The Briefing: Midterm election proposals include medical marijuana, Clean Missouri Initiative and raising minimum wage

Missouri citizens will have the opportunity to vote on several propositions and amendments in the midterm elections Nov. 6.
Graphic Graphic by Marisa Whitaker

Outside of voting for senators and state representatives, Missouri residents will be voting on several propositions and constitutional amendments during the midterm elections on Nov. 6. Here’s a preview of a few of those propositions and amendments:

Clean Missouri Initiative

The first proposed constitutional amendment, known as the Clean Missouri Initiative, calls for a changed process for redrawing state legislative districts. The current process has two commissions responsible for redistricting. There is a commission for state and House districts. The state district consists of five Democrats and five Republicans, and the House district consists of eight Democrats and eight Republicans.

This change would create a non-partisan state demographer who will “acquire appropriate information to develop procedures in preparation for drawing legislative redistricting maps on the basis of each federal census for presentation to the house apportionment commission and the senatorial apportionment commission,” according to the bill.

The amendment also proposes to change limits on campaign contributions and establish a limit on gifts that state legislators can accept from paid lobbyists. The current campaign contribution limit for Missouri Senate and House member elections is $2,600. If passed, the amendment would lower these limits to $2,500 for Senate members, $2,000 for House members and make gifts costing over $5 illegal.

The final provision of the amendment calls for legislative records and proceedings to be made open to the public.

Medical Marijuana Bills

There are three proposals related to the legalization of medical marijuana.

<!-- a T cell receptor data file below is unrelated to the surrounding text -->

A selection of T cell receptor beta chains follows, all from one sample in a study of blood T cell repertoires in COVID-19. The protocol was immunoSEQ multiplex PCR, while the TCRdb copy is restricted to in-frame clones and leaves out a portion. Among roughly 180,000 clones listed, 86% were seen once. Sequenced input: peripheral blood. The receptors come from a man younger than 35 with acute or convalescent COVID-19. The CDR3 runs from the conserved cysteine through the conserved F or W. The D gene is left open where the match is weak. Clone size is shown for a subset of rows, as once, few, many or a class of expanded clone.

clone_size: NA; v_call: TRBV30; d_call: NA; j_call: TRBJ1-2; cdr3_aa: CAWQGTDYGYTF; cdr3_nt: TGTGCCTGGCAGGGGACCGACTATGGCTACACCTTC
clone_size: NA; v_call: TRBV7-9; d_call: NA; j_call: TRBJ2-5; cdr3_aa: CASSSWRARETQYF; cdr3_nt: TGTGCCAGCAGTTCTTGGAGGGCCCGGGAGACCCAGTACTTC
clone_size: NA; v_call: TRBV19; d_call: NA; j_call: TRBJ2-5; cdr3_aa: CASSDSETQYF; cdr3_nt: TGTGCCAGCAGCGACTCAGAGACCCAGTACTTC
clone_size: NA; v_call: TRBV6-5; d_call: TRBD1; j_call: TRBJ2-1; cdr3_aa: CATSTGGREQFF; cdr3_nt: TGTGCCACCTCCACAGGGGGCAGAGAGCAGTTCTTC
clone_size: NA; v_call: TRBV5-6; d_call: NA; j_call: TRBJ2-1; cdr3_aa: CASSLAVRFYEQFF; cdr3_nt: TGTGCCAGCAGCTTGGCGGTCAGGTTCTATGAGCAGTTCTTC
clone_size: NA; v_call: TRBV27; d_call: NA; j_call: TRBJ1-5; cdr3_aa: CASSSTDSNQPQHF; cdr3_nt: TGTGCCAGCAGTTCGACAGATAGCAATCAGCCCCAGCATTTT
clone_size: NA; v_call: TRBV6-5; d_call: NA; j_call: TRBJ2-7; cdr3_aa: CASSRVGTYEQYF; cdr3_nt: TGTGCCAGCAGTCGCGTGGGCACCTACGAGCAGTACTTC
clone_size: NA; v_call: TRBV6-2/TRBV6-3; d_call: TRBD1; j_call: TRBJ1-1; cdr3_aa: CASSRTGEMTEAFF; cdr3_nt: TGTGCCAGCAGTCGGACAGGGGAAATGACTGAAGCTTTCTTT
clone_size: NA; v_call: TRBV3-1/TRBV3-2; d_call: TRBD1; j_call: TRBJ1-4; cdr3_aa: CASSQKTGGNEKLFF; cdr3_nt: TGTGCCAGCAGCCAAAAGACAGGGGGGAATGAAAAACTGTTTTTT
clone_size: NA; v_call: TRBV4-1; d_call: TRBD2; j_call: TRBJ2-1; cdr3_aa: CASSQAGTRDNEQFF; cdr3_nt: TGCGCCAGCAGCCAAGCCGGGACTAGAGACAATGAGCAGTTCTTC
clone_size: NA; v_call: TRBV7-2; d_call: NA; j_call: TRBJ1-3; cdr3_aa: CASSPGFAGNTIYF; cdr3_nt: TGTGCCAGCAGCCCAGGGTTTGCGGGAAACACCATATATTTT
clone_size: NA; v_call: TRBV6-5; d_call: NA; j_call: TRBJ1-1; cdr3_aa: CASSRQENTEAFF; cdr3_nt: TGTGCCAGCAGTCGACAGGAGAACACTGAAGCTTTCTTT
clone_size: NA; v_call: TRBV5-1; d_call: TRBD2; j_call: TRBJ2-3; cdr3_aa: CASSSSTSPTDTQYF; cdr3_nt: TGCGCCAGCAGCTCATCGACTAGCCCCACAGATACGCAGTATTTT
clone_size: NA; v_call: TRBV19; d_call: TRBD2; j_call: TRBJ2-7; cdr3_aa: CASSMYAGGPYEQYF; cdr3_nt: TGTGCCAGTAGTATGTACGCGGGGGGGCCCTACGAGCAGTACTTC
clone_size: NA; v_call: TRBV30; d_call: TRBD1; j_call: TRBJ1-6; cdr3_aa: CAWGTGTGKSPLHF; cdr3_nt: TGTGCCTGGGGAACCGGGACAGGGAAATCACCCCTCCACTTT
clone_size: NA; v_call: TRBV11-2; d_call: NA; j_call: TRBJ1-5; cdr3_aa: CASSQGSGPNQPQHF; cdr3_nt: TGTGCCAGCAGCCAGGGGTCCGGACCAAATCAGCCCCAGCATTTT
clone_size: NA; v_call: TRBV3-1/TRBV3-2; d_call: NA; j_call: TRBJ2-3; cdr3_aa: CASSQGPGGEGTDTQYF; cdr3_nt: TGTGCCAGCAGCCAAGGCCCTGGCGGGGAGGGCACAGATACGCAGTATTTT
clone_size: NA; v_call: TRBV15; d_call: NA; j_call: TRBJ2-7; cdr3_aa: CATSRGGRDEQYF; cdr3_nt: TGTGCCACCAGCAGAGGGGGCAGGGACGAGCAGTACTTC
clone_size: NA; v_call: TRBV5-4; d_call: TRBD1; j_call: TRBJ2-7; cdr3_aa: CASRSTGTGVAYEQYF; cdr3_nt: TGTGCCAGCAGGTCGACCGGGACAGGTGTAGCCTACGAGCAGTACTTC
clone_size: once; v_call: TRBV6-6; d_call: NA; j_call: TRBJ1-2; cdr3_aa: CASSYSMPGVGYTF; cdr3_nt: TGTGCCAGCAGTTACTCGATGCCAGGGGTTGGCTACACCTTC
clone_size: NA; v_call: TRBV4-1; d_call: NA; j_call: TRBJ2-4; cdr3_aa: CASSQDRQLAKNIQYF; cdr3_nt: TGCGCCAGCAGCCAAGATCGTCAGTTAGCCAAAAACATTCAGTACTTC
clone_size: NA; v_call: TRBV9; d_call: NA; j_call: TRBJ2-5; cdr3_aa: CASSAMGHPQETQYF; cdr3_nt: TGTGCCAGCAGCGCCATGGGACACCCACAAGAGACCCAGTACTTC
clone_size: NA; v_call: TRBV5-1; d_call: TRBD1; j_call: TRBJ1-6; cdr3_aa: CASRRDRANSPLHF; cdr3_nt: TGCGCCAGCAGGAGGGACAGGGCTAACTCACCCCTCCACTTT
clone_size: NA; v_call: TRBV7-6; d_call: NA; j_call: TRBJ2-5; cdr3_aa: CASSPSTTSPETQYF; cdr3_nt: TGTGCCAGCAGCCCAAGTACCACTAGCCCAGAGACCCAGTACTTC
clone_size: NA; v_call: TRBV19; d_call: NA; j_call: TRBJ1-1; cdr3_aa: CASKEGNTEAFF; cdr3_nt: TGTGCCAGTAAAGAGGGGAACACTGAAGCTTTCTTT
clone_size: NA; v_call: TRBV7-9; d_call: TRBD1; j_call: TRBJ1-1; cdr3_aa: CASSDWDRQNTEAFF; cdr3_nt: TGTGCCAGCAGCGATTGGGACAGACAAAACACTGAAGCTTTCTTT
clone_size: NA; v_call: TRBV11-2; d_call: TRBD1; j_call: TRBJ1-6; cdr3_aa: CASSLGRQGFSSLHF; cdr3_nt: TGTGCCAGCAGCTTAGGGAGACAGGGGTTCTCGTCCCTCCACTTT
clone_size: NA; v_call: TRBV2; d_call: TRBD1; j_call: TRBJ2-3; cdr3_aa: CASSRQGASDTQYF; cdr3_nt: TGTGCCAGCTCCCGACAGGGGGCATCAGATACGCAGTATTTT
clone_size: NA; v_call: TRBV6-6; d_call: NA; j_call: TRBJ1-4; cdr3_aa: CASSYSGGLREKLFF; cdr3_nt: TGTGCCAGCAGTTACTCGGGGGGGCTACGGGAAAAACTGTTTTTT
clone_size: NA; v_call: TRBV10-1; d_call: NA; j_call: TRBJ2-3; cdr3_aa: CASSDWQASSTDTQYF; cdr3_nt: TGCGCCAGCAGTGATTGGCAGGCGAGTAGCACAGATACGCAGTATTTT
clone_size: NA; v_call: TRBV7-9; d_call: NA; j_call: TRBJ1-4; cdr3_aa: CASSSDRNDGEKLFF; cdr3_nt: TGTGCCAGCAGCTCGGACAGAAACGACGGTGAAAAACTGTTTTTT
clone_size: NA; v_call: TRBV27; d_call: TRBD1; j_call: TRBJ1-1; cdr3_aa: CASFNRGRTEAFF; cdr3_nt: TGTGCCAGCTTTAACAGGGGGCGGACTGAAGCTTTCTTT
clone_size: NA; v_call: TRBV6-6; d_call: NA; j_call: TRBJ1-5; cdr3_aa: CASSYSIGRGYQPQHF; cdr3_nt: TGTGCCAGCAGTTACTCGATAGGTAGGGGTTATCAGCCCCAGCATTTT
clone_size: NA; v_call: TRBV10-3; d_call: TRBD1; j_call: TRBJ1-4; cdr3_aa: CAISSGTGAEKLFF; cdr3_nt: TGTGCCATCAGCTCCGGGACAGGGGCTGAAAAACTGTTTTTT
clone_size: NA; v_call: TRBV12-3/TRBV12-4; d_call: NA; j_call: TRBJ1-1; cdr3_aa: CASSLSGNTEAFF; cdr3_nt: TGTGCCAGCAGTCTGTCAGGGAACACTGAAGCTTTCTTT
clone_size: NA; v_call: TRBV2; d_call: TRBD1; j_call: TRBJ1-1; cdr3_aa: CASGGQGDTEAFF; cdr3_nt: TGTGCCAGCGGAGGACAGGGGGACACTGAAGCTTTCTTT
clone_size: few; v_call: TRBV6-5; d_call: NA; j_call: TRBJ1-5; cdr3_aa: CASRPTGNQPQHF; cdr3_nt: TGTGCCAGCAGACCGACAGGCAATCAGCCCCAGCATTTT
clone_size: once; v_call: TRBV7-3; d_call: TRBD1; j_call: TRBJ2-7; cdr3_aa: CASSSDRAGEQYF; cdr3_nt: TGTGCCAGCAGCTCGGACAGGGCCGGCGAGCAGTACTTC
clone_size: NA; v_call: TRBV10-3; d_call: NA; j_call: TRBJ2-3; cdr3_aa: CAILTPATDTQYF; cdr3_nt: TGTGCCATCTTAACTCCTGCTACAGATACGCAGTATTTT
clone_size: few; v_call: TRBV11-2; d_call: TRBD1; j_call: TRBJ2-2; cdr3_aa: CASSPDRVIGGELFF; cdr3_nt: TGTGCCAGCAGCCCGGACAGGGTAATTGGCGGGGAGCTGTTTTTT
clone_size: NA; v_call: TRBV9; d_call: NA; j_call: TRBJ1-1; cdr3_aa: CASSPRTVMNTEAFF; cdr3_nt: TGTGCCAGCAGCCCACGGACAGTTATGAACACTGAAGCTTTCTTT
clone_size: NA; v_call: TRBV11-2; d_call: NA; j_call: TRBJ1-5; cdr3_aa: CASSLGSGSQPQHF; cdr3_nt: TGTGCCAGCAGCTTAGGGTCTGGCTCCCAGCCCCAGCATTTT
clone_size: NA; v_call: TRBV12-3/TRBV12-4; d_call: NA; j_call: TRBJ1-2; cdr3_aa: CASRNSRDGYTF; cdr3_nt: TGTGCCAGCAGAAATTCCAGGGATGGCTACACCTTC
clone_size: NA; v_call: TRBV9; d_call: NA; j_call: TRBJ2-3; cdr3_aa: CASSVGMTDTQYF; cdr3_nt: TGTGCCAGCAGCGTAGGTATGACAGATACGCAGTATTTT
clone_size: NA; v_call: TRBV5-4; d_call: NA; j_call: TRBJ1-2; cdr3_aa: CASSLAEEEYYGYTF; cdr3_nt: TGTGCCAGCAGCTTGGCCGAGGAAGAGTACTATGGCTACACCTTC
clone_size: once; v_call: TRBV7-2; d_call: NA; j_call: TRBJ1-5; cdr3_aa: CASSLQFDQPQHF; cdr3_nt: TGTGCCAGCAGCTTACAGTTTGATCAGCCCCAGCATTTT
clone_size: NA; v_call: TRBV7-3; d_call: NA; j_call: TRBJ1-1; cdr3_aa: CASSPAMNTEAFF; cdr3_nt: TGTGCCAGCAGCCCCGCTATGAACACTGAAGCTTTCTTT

Proposition C, Constitutional Amendment No. 3 and Constitutional Amendment No. 2 all propose the allowance of the use of marijuana for medical purposes.

The key difference between these three proposals is the differing tax rates and the use of those funds, according to the proposal’s respective ballot summaries.

Prop. C proposes a 2 percent tax on the retail sale of medical marijuana and the use of the funds from this tax for veterans’ services, drug treatment, early childhood education and public safety in cities with a medical marijuana facility.

Constitutional Amendment No. 3 proposes a 15 percent tax on the retail sale of medical marijuana and for that money to fund a state research institute that will conduct research with the purpose of developing cures and treatments for incurable diseases or medical conditions.

Constitutional Amendment No. 2 proposes a 4 percent tax on the retail of medical marijuana and the use of funds from these taxes for military veterans and to administer the program to license, certify and regulate marijuana and its facilities.

Minimum Wage Proposal

Proposition B proposes increasing the state minimum wage to $12 by 2023. The current minimum wage is $7.85, Prop. B would increase it to $8.60 and then an increase of 85 cents per year until 2023.

Fuel Tax

Proposition D calls for funding state law enforcement (such as highway patrol) by increasing the motor fuel tax by two and a half cents per gallon annually for four years beginning July 1, 2019, according to the ballot summary. It will also establish the Emergency State Freight Bottleneck Fund.

A bottleneck is defined as a place in the road where traffic cannot pass easily, like improperly paved roads and potholes, according to Longman Dictionary.

If passed, this will generate at least $288 million annually to the State Road Fund going toward state law enforcement and $123 million annually to local governments for road construction and maintenance.

Edited by Skyler Rossi |

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